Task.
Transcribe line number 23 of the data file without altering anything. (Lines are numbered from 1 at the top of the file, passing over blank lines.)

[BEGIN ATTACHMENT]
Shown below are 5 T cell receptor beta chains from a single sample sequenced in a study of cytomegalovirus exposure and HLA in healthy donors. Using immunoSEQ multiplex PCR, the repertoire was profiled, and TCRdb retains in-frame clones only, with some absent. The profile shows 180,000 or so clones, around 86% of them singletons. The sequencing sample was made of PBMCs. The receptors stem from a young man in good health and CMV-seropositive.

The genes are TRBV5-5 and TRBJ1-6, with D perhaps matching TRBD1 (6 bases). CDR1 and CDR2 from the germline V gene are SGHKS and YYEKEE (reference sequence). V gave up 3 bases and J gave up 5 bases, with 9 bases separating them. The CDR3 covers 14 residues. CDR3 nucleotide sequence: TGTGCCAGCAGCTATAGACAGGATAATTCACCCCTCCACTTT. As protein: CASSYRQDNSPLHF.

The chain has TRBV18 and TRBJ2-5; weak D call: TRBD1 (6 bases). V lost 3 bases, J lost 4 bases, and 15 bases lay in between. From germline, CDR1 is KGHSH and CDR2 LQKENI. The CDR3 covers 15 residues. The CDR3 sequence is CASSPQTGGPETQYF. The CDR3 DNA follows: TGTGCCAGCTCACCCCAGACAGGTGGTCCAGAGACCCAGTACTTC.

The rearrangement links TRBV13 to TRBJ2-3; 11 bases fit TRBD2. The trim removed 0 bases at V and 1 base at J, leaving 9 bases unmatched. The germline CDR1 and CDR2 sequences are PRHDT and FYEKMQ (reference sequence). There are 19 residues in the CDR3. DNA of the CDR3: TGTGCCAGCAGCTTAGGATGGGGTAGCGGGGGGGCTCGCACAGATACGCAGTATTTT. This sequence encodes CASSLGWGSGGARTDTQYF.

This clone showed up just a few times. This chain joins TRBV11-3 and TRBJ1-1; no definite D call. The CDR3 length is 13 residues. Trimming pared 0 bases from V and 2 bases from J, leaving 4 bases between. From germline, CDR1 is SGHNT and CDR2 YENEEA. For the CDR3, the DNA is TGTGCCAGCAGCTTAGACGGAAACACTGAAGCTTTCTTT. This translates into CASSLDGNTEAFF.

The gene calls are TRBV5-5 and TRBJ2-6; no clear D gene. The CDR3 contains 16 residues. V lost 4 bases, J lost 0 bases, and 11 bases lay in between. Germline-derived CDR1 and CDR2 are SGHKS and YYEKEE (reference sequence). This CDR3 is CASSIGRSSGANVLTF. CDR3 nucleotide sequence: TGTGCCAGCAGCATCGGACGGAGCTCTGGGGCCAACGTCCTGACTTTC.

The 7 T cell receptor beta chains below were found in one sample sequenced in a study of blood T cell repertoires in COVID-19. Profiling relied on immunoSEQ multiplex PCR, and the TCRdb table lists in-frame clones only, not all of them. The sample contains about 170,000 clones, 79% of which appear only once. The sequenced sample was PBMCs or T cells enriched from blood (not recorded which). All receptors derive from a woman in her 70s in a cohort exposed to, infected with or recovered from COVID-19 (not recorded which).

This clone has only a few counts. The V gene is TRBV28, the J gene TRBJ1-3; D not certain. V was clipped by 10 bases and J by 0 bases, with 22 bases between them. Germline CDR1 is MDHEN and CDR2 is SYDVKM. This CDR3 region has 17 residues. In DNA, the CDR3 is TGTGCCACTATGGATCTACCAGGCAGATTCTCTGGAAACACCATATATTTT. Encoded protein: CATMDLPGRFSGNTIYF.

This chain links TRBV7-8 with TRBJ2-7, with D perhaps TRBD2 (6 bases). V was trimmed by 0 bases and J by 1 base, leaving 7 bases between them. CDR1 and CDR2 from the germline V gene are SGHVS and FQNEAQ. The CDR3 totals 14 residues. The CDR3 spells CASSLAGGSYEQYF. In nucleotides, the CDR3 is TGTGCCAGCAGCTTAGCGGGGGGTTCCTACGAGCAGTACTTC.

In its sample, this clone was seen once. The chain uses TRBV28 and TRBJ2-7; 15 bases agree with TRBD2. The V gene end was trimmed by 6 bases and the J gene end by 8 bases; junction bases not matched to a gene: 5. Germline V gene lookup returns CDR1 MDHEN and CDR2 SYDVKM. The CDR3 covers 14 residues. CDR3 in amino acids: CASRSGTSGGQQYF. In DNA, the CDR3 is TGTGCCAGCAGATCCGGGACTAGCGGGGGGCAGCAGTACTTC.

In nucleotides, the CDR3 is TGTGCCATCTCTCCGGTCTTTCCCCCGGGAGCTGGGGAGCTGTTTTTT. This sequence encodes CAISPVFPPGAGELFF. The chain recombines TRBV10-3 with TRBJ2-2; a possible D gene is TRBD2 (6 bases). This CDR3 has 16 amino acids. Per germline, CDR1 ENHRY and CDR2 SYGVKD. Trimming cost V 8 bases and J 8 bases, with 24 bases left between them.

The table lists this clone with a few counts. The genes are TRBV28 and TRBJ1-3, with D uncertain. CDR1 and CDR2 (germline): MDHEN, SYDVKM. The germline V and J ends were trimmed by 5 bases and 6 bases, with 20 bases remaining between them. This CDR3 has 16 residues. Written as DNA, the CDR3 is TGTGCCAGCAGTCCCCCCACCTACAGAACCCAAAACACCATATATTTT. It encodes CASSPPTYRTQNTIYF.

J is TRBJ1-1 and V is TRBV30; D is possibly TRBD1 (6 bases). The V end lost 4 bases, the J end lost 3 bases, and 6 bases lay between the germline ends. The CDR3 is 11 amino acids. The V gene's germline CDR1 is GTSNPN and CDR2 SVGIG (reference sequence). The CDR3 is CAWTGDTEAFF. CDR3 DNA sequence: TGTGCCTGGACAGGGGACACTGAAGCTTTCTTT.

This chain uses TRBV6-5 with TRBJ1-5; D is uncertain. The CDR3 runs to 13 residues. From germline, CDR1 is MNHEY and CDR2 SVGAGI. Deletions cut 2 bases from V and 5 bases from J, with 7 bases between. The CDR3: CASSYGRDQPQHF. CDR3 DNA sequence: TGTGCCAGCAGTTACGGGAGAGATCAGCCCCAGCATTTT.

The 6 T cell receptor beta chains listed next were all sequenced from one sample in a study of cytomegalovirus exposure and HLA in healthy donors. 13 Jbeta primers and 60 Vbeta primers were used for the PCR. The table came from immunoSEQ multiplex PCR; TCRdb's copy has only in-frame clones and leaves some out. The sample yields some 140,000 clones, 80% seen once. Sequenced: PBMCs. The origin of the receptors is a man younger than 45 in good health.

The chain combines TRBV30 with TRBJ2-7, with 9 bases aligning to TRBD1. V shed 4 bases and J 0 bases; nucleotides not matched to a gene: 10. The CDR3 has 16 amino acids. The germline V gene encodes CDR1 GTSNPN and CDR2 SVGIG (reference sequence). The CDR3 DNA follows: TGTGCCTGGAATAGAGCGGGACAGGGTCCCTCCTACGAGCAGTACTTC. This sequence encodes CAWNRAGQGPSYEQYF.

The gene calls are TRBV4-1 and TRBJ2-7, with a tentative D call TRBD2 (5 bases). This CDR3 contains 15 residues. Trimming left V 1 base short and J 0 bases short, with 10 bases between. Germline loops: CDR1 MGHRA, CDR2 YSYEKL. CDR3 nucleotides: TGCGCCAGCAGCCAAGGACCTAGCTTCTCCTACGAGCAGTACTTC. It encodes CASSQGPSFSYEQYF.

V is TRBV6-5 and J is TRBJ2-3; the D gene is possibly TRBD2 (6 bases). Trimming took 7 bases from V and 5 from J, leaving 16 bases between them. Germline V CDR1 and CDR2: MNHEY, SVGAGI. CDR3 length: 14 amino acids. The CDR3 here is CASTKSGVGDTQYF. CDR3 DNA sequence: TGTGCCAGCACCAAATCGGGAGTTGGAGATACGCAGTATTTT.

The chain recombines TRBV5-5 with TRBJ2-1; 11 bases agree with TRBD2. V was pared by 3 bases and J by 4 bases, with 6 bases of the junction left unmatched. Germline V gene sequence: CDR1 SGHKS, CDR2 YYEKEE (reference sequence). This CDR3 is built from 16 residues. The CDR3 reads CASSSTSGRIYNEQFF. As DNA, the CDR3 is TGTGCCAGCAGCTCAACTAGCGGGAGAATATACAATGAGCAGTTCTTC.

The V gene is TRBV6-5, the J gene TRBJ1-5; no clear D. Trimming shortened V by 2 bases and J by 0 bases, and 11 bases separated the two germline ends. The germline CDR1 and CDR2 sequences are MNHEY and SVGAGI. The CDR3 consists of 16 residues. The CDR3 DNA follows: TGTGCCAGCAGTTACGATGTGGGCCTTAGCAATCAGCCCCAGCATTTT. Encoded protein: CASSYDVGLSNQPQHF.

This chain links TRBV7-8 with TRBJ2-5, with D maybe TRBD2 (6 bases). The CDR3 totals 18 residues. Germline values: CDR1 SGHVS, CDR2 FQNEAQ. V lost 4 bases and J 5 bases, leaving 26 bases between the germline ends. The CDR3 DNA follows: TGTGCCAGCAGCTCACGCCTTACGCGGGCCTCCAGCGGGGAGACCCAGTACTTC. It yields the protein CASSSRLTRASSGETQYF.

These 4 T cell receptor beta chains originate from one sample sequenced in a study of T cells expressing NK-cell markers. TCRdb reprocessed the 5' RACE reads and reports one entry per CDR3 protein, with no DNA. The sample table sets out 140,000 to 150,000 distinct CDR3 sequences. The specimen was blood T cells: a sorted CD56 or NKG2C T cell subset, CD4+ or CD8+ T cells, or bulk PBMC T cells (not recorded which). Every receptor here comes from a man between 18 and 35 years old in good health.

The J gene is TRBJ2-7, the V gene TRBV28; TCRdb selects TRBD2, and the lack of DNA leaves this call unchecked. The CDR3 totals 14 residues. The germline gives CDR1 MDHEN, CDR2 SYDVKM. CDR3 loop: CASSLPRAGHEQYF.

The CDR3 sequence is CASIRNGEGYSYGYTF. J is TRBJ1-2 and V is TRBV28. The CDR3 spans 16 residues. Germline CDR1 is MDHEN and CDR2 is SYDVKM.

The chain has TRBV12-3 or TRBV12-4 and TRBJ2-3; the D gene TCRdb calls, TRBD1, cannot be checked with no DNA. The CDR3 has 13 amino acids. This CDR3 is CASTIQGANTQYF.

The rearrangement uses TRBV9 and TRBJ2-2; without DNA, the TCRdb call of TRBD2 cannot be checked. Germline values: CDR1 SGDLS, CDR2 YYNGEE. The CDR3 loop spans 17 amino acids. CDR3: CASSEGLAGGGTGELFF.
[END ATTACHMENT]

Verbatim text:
The J gene is TRBJ2-7, the V gene TRBV28; TCRdb selects TRBD2, and the lack of DNA leaves this call unchecked. The CDR3 totals 14 residues. The germline gives CDR1 MDHEN, CDR2 SYDVKM. CDR3 loop: CASSLPRAGHEQYF.